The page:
As the stars stepped backstage during and after an Oscar ceremony that mixed some politics with a lot of the usual hoopla, they brought more of the same. At first it seemed that the strongest anti- and pro-war commentary would be left to the protesters outside, with Best Supporting Actor winner Chris Cooper making only a vague plea for peace, which he refused to elaborate on backstage. ”Because the situation is constantly changing,” he said. ”I think minds will be changed.”
But halfway through the show politics came to the forefront. After slamming Bush during his acceptance speech, Michael Moore came backstage to explain his decision to speak out: ”It would be irresponsible of me not to say what I felt. Anyone who voted for me knew I wasn’t going to thank agents, lawyers, and the agents of lawyers. I’m an American, and you don’t leave your citizenship when you enter the doors of the Kodak Theatre.”
Though some audience members booed Moore, the director did his best to put a positive spin on what sounded like a negative reaction: ”Hollywood voted for this award and stood up when it was announced. Don’t report that there was a split decision in the hall because five loud people booed. Those were all my friends and relatives. Hollywood’s got such a bad rap for being left-wing Democrats, I thought it would be really cool if a bunch of them booed to show a diversity of opinion. But really, the country is united. The majority of Americans do not want to see our young boys killed, and the majority of people didn’t vote for the man sitting in the White House, and I’ll keep saying that until he’s out of there.”
Best Actor winner Adrien Brody also elaborated on his pro-peace statements, which were met with applause during the show. ”It’s a difficult thing to do, celebrate when there is sadness and conflict in the world,” he said after the ceremony. ”But our achievements are valid, and we deserve to celebrate that. Still, the timing, for me, was a little odd.” War isn’t stopping him from hitting the party circuit, though. ”This doesn’t happen very often, and I will celebrate. I’m filled with joy, but I’m sad about that. I still feel for the suffering that exists in this world.”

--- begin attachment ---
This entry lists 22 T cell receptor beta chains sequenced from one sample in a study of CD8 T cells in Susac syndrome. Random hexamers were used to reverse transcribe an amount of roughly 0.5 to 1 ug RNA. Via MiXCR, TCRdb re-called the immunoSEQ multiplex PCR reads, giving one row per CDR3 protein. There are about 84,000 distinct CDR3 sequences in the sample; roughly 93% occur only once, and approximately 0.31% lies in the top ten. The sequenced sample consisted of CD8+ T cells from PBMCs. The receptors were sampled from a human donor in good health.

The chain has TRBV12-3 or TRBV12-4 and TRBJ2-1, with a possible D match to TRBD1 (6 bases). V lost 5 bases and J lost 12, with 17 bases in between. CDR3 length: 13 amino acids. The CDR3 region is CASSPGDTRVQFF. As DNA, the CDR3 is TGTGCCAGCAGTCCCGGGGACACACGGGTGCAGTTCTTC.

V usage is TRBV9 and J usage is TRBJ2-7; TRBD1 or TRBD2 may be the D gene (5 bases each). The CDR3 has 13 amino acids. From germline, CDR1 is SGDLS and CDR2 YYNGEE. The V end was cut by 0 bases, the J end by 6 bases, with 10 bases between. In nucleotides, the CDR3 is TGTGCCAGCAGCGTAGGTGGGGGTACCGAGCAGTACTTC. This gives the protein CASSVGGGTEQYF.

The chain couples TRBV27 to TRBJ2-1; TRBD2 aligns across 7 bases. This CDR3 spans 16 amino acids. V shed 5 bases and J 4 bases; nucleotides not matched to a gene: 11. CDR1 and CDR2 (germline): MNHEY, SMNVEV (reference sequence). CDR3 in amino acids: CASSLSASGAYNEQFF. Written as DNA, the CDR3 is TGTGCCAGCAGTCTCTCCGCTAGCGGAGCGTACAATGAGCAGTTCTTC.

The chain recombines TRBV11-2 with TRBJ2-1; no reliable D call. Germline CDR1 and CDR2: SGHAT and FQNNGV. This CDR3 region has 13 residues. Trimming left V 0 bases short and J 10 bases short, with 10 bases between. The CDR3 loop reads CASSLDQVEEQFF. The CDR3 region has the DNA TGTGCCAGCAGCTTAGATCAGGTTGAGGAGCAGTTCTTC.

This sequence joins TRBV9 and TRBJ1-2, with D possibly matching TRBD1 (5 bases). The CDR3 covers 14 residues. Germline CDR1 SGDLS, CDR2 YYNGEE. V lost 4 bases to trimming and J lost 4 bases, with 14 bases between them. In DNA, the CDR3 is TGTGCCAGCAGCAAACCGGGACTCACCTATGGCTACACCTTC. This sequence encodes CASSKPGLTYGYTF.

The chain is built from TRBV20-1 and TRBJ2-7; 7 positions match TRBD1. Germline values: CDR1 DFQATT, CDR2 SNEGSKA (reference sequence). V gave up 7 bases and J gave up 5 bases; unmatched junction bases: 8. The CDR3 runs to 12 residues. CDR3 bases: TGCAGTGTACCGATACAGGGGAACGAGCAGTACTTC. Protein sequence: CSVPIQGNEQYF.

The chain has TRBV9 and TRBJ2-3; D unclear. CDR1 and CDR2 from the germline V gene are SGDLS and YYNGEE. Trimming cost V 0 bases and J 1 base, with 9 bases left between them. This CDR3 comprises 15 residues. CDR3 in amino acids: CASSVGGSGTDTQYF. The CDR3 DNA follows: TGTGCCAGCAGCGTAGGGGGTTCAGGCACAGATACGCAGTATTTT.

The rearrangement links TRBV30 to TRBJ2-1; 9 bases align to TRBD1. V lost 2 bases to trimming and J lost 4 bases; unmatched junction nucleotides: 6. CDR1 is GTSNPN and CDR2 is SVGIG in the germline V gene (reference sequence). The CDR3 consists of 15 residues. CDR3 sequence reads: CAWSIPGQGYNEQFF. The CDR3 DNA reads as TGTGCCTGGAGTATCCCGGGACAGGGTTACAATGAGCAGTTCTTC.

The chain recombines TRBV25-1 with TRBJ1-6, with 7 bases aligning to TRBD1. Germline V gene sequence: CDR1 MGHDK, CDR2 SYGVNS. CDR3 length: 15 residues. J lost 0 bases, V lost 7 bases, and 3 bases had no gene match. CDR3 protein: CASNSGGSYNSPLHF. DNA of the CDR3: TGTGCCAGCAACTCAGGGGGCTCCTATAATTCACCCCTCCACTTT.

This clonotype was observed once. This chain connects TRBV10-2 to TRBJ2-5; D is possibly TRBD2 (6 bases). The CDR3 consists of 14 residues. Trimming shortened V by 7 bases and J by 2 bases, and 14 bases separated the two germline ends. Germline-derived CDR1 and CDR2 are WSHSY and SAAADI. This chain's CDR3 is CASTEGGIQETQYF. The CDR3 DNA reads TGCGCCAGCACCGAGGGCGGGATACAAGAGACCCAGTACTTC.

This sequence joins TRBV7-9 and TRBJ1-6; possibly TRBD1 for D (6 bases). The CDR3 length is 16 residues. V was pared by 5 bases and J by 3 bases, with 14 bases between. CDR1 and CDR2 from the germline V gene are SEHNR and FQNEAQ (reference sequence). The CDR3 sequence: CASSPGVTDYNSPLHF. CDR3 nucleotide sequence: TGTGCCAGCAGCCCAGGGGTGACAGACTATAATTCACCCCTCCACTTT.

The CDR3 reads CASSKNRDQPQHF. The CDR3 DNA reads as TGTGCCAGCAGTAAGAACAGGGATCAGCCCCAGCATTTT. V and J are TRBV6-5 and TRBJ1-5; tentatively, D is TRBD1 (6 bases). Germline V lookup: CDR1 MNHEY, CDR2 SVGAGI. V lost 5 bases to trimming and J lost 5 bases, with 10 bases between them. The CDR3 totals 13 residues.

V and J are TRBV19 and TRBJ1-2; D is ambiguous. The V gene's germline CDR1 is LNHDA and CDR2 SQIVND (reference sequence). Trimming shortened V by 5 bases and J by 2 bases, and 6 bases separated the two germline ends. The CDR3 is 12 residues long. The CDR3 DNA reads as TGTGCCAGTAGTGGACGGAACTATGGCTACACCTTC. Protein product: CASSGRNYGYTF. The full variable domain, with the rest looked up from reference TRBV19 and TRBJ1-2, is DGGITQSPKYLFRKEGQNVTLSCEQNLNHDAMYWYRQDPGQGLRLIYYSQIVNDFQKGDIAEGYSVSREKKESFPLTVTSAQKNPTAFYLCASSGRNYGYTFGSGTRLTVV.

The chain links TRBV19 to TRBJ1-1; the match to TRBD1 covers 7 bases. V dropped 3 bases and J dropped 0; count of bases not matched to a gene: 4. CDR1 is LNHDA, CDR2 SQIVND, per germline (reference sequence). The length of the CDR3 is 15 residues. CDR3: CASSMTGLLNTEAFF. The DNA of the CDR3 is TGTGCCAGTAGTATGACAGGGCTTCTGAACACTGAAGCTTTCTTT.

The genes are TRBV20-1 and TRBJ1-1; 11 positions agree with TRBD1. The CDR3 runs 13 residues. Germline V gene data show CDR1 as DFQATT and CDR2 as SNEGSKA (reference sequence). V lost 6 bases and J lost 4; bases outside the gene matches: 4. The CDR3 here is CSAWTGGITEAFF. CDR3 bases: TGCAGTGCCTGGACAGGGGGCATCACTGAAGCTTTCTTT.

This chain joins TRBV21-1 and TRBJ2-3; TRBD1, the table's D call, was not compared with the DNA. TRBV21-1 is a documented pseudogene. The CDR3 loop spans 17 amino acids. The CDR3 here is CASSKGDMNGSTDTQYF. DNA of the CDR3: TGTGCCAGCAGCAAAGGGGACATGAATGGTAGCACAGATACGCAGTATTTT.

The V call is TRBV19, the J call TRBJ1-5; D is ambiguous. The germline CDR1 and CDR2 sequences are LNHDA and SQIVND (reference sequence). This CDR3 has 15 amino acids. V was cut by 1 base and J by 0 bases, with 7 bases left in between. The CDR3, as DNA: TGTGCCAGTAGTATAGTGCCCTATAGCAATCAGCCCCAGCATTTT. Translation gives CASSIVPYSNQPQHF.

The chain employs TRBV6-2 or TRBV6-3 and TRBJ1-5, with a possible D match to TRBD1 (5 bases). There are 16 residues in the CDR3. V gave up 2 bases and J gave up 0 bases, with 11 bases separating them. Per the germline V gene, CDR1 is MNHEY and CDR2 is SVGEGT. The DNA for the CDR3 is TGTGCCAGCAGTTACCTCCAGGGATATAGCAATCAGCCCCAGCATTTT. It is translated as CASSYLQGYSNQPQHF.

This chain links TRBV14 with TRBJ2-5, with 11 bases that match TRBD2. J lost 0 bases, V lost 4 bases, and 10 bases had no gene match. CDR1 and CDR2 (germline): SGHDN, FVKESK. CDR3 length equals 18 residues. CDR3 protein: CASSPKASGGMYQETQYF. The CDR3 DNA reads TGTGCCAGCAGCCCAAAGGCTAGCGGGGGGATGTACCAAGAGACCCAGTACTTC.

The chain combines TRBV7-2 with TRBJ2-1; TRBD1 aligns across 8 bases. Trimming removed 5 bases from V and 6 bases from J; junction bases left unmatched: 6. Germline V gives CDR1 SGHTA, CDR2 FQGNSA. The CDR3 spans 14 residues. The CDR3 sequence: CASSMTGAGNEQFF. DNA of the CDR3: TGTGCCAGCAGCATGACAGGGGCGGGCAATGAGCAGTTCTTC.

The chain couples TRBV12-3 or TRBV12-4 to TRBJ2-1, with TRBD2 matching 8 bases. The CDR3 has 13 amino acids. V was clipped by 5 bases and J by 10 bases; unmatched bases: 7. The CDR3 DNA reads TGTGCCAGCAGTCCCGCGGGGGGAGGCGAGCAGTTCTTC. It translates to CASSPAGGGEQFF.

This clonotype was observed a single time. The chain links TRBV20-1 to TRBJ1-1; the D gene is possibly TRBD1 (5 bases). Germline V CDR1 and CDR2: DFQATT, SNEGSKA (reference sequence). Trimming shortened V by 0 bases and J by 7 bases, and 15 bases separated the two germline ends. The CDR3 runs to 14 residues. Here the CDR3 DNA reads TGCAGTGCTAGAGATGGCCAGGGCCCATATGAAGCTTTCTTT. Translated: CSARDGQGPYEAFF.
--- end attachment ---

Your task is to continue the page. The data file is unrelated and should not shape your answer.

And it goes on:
Best Screenplay winner Pedro Almodóvar also spoke out against the war backstage, saying he was embarrassed that Spanish leaders had chosen to support President Bush and the war in Iraq. ”Ninety percent of Spanish people are against the war, but that doesn’t mean there is any anti-American sentiment,” he said, adding that he was dedicating his award to those people who were choosing to speak out against the conflict. Maybe he could just share his trophy with Michael Moore.
Not everyone was interested in protesting the war, however. Best Actress winner Nicole Kidman admitted she had considered not coming to the show at all, saying ”You do think, ‘Should I come? Is this frivolity?’ There are far more serious things in the world happening, but at the same time, art is an important part of our lives. It’s not so much a celebration, but a tribute.” Honorary award winner Peter O’Toole expanded on that idea: ”I’m an entertainer; that’s my job. And the men, women, children, and soldiers – my job is to cheer them up, if I can. I was six years old when a bomb landed on Hiroshima, so I’m quite accustomed to it.” As to whether or not the Oscars should have gone on, he added, ”If we civilians can’t go on properly, what are they fighting for?”
”Chicago” producer and Best Picture winner Martin Richards said that, though stars like Colin Farrell wore the peace pin, he wasn’t interested. ”I have a pin that says peace, and it’s in my heart,” Richards said. ”I wouldn’t wear the peace pin because I wouldn’t want any soldier to see me wearing it and think it’s about him. I made that mistake with Vietnam, and I regret how that may have made the men who fought over there feel. But I do hope there is peace. I do want this war to be over.”
Also notable were the evening’s no-see-ums, Best Song winner Eminem and Best Director winner Roman Polanski. The win for Polanski, who is restricted from re-entering the United States because of a 1977 conviction for statutory rape, was a shock to those who had placed their bets on a sentimental win for Scorsese. Asked about Polanski’s win, Peter O’Toole quipped: ”I met him a long time ago. Strange little bugger. Quite liked him though.” As for Eminem, his song collaborator Luis Resto said the rapper wasn’t dissing the Oscars, but simply needed a break. ”He’s been really, really busy, but believe me, he’s going to love it,” he said. ”He’s going to be stunned and grateful and very overjoyed.”
Amazingly, a few stars found time to squeeze in some traditional movie talk after the show. Kidman, who may star in ”Bewitched” as her next project, said she doesn’t think a TV sitcom adaptation is a step down for an Oscar winner, noting, ”You do drama, you do comedy, and as an actor you look to be diverse. Just because I won this now, I still think, ’ Oh my gosh, I could get fired.’ Everything is new, in terms of creating a new role. You can’t take anything for granted.”
At the end of an evening that alternated between upset wins and antiwar statements, at least a few winners seemed to feel the usual euphoria of Hollywood’s big night. Brody, crowing over his impromptu smooch with presenter Halle Berry, said: ”Well, if you ever have an excuse to do something like that, that is it. So I took my shot. It was part of her gift bag for presenting.” Best Supporting Actress winner Catherine Zeta-Jones was equally enthusiastic. ”I’m still in shock, but I just know this is a dream come true for me tonight,” she said, adding, ”My Oscar is going to be in the middle of my husbands’, but a little further forward than his.” Finally, what the awards show really needed: diva power.